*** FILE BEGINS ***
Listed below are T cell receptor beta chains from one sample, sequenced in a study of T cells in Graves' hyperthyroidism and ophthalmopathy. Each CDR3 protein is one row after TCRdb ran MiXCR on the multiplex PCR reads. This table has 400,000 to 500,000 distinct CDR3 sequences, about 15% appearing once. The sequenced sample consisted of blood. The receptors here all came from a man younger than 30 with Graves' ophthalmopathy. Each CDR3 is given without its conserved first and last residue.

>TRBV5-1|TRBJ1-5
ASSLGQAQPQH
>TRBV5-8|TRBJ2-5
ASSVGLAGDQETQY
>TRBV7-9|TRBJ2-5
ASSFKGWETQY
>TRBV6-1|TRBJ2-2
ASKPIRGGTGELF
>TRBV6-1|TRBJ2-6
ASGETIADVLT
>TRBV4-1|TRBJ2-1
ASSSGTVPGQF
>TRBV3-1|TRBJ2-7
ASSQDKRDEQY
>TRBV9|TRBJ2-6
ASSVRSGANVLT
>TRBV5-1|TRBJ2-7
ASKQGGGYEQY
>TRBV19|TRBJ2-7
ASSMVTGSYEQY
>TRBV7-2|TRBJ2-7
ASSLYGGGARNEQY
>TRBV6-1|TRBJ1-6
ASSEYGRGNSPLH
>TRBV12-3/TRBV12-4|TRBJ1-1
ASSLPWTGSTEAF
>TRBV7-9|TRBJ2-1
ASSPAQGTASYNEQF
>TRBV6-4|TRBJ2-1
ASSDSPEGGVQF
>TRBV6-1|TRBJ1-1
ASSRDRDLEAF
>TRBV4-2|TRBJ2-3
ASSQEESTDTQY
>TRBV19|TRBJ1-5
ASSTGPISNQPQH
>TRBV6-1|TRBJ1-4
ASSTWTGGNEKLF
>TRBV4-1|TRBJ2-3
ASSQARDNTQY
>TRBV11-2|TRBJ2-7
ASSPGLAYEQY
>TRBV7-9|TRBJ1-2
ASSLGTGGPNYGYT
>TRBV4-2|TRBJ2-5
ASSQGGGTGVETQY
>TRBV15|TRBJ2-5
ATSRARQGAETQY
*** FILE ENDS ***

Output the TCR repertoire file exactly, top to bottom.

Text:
Listed below are T cell receptor beta chains from one sample, sequenced in a study of T cells in Graves' hyperthyroidism and ophthalmopathy. Each CDR3 protein is one row after TCRdb ran MiXCR on the multiplex PCR reads. This table has 400,000 to 500,000 distinct CDR3 sequences, about 15% appearing once. The sequenced sample consisted of blood. The receptors here all came from a man younger than 30 with Graves' ophthalmopathy. Each CDR3 is given without its conserved first and last residue.

>TRBV5-1|TRBJ1-5
ASSLGQAQPQH
>TRBV5-8|TRBJ2-5
ASSVGLAGDQETQY
>TRBV7-9|TRBJ2-5
ASSFKGWETQY
>TRBV6-1|TRBJ2-2
ASKPIRGGTGELF
>TRBV6-1|TRBJ2-6
ASGETIADVLT
>TRBV4-1|TRBJ2-1
ASSSGTVPGQF
>TRBV3-1|TRBJ2-7
ASSQDKRDEQY
>TRBV9|TRBJ2-6
ASSVRSGANVLT
>TRBV5-1|TRBJ2-7
ASKQGGGYEQY
>TRBV19|TRBJ2-7
ASSMVTGSYEQY
>TRBV7-2|TRBJ2-7
ASSLYGGGARNEQY
>TRBV6-1|TRBJ1-6
ASSEYGRGNSPLH
>TRBV12-3/TRBV12-4|TRBJ1-1
ASSLPWTGSTEAF
>TRBV7-9|TRBJ2-1
ASSPAQGTASYNEQF
>TRBV6-4|TRBJ2-1
ASSDSPEGGVQF
>TRBV6-1|TRBJ1-1
ASSRDRDLEAF
>TRBV4-2|TRBJ2-3
ASSQEESTDTQY
>TRBV19|TRBJ1-5
ASSTGPISNQPQH
>TRBV6-1|TRBJ1-4
ASSTWTGGNEKLF
>TRBV4-1|TRBJ2-3
ASSQARDNTQY
>TRBV11-2|TRBJ2-7
ASSPGLAYEQY
>TRBV7-9|TRBJ1-2
ASSLGTGGPNYGYT
>TRBV4-2|TRBJ2-5
ASSQGGGTGVETQY
>TRBV15|TRBJ2-5
ATSRARQGAETQY